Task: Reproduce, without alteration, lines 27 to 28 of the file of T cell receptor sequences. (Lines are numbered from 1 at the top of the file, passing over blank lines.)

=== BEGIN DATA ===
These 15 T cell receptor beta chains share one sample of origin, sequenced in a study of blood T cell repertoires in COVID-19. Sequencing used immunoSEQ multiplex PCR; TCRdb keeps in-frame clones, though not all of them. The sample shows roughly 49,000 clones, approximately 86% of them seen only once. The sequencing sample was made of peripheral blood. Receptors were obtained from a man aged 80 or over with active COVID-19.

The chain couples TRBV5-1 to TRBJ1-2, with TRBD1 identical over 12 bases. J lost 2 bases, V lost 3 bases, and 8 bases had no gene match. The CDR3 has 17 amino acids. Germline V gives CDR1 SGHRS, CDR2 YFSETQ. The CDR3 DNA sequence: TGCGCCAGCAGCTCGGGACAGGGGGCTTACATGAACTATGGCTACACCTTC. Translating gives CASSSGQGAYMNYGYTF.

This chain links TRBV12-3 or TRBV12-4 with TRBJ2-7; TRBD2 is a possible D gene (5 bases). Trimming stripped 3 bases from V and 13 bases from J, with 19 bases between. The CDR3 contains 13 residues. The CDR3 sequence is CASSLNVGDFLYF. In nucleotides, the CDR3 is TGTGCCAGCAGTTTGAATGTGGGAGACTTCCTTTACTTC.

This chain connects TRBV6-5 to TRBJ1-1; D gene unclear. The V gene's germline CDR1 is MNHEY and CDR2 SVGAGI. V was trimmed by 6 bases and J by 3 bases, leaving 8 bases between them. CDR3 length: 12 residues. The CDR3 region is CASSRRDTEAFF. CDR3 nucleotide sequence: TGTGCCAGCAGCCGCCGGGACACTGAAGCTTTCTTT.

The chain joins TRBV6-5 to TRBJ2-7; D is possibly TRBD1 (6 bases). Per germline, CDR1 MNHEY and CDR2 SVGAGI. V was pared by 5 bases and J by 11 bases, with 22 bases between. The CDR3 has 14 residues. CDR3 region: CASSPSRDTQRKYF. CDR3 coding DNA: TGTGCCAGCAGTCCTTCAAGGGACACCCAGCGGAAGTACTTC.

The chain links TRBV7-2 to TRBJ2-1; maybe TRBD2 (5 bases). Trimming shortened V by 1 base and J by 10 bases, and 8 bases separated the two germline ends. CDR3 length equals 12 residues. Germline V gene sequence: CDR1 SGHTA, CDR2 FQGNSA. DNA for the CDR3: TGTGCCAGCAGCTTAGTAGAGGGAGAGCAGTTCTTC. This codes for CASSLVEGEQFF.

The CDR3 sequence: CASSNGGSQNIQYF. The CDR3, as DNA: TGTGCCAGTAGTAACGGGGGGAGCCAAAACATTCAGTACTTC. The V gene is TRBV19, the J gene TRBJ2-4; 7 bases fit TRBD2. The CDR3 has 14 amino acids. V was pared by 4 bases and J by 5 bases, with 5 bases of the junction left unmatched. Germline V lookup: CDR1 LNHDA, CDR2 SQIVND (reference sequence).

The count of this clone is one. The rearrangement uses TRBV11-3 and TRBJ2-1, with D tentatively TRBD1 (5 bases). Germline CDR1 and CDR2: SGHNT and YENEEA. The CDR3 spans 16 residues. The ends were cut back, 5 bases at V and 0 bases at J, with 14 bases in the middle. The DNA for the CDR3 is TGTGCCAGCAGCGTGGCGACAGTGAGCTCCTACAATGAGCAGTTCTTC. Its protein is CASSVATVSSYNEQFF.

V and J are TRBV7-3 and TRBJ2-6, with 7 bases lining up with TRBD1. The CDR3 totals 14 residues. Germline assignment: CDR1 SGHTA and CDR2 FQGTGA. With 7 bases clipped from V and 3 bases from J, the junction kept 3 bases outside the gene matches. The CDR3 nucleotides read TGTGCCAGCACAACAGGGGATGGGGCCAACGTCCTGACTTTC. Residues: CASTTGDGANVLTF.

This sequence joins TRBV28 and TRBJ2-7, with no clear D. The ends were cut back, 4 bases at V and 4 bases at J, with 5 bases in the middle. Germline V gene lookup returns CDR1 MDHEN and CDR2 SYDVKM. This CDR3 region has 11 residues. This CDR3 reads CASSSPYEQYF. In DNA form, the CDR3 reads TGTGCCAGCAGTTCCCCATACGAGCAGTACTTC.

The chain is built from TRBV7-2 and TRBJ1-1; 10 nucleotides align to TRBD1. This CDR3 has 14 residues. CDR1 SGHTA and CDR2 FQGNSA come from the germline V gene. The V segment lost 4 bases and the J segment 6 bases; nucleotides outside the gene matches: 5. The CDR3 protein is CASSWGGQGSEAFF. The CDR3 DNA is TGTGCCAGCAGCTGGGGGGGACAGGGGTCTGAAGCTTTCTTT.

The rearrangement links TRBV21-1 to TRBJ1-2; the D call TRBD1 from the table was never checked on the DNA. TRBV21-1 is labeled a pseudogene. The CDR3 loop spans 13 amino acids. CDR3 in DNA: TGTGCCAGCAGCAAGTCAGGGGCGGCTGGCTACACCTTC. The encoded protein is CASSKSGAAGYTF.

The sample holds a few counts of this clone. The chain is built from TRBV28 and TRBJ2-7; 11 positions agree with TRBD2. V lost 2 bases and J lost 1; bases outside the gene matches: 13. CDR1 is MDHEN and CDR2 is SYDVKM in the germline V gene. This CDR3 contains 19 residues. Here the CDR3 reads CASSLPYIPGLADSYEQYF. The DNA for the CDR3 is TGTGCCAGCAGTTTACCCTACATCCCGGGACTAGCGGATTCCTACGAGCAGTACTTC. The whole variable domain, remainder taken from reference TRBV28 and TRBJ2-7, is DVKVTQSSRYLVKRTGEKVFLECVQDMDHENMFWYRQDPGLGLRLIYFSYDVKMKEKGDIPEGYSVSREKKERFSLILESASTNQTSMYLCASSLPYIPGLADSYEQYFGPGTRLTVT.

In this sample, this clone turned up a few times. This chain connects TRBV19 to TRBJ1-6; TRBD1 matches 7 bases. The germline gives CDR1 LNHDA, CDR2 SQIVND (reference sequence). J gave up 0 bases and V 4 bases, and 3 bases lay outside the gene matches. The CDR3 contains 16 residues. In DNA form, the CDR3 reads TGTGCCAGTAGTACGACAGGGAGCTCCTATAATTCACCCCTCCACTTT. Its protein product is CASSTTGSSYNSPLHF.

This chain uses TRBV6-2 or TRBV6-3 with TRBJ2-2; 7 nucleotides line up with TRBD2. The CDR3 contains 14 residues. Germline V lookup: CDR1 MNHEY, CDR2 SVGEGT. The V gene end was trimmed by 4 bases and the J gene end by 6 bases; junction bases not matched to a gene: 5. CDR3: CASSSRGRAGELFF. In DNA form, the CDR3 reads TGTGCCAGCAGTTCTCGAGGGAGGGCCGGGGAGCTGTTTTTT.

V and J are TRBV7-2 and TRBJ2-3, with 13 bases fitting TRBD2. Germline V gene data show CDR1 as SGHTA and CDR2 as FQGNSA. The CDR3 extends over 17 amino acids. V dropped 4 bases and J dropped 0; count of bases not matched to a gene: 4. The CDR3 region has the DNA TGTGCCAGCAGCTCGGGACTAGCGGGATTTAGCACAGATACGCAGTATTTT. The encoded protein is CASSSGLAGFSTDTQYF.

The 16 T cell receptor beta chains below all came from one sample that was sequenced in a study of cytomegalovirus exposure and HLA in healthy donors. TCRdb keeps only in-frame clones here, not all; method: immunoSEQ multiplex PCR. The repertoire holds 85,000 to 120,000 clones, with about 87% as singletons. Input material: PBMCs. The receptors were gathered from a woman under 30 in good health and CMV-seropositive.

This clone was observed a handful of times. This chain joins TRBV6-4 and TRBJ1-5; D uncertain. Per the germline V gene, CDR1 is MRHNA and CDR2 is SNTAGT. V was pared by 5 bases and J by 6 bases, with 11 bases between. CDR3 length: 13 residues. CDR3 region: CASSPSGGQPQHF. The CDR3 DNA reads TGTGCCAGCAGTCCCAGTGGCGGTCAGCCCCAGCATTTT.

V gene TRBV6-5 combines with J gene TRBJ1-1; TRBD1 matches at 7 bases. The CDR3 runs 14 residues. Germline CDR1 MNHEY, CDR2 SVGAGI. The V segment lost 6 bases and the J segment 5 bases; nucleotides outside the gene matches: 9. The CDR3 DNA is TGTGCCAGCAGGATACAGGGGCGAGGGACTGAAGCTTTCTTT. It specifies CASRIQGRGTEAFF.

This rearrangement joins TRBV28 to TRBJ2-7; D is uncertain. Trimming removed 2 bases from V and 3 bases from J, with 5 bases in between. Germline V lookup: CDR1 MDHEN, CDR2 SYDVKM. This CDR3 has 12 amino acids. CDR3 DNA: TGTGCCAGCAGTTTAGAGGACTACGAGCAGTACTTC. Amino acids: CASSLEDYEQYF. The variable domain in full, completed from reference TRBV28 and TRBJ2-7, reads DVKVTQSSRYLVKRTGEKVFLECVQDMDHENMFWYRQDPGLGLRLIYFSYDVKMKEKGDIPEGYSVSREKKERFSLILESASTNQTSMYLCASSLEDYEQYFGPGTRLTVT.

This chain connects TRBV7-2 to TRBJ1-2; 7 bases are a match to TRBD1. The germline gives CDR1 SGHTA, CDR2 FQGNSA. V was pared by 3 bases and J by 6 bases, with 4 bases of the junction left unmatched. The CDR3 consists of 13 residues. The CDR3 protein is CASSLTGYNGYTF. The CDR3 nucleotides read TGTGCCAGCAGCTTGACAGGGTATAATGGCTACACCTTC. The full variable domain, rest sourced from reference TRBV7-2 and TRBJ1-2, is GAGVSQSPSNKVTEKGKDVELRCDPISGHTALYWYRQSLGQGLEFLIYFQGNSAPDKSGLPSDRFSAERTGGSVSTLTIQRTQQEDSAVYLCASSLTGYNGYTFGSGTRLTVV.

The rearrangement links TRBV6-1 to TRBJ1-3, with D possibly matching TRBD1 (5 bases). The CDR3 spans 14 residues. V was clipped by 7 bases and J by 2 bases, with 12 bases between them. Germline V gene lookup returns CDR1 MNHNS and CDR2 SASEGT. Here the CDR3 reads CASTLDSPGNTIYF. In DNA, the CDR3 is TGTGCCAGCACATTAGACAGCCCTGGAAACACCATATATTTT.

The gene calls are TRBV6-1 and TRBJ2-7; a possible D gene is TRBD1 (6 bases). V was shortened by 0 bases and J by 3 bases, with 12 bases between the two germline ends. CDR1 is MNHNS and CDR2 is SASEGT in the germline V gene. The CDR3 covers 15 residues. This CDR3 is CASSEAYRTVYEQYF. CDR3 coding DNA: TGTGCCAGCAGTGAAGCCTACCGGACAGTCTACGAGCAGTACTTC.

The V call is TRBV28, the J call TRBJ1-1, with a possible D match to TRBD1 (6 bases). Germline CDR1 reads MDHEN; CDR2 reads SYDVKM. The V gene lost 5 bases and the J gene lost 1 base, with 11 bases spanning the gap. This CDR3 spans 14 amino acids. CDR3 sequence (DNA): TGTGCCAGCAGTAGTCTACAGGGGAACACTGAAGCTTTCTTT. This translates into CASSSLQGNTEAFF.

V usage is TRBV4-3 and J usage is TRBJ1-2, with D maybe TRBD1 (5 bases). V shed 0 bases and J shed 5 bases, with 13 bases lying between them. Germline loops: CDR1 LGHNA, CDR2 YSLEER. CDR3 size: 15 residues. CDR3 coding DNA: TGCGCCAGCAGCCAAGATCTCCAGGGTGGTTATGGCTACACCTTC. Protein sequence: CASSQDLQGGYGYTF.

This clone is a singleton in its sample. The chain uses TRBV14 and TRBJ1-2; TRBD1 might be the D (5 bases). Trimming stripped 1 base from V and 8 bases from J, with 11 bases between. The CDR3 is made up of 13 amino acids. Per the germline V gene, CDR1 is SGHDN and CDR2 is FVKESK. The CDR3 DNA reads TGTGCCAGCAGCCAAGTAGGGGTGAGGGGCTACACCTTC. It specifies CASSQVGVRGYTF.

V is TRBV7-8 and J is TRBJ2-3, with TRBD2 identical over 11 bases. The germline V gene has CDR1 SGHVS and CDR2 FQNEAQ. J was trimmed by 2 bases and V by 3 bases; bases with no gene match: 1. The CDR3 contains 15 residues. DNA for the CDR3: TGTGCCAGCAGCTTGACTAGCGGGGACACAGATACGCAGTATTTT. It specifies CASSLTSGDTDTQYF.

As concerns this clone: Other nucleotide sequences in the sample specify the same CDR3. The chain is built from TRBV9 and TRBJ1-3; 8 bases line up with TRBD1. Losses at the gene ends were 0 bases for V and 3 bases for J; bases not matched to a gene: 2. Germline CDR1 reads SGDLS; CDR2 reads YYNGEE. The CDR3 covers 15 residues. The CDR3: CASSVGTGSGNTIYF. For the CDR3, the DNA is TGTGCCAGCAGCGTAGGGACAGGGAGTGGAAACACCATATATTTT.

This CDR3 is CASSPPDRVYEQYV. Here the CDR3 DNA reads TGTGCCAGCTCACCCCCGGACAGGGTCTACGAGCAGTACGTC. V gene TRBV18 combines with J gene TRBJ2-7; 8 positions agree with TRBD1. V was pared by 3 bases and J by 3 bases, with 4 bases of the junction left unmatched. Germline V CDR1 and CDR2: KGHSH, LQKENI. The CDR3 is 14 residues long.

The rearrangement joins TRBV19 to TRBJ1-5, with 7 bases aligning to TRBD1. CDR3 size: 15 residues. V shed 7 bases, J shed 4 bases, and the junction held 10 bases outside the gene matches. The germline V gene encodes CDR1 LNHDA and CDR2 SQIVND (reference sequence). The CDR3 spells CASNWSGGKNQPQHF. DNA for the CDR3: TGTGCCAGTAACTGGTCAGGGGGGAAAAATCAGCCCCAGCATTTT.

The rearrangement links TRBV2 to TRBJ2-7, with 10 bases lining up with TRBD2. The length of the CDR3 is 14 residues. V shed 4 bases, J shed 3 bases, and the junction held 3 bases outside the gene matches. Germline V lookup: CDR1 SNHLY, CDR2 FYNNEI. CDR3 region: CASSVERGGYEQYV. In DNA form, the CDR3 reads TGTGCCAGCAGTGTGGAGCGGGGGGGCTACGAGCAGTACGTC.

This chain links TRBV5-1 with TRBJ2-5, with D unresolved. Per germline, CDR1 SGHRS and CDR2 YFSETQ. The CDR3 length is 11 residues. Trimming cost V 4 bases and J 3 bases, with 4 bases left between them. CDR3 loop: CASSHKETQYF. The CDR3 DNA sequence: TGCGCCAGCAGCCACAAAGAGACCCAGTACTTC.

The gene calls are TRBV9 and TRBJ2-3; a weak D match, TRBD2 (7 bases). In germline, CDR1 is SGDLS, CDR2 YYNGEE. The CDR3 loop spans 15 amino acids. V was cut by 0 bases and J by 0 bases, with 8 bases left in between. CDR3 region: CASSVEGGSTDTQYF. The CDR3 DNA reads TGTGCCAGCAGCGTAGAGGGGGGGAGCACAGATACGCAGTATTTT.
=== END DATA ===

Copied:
V is TRBV7-8 and J is TRBJ2-3, with TRBD2 identical over 11 bases. The germline V gene has CDR1 SGHVS and CDR2 FQNEAQ. J was trimmed by 2 bases and V by 3 bases; bases with no gene match: 1. The CDR3 contains 15 residues. DNA for the CDR3: TGTGCCAGCAGCTTGACTAGCGGGGACACAGATACGCAGTATTTT. It specifies CASSLTSGDTDTQYF.

As concerns this clone: Other nucleotide sequences in the sample specify the same CDR3. The chain is built from TRBV9 and TRBJ1-3; 8 bases line up with TRBD1. Losses at the gene ends were 0 bases for V and 3 bases for J; bases not matched to a gene: 2. Germline CDR1 reads SGDLS; CDR2 reads YYNGEE. The CDR3 covers 15 residues. The CDR3: CASSVGTGSGNTIYF. For the CDR3, the DNA is TGTGCCAGCAGCGTAGGGACAGGGAGTGGAAACACCATATATTTT.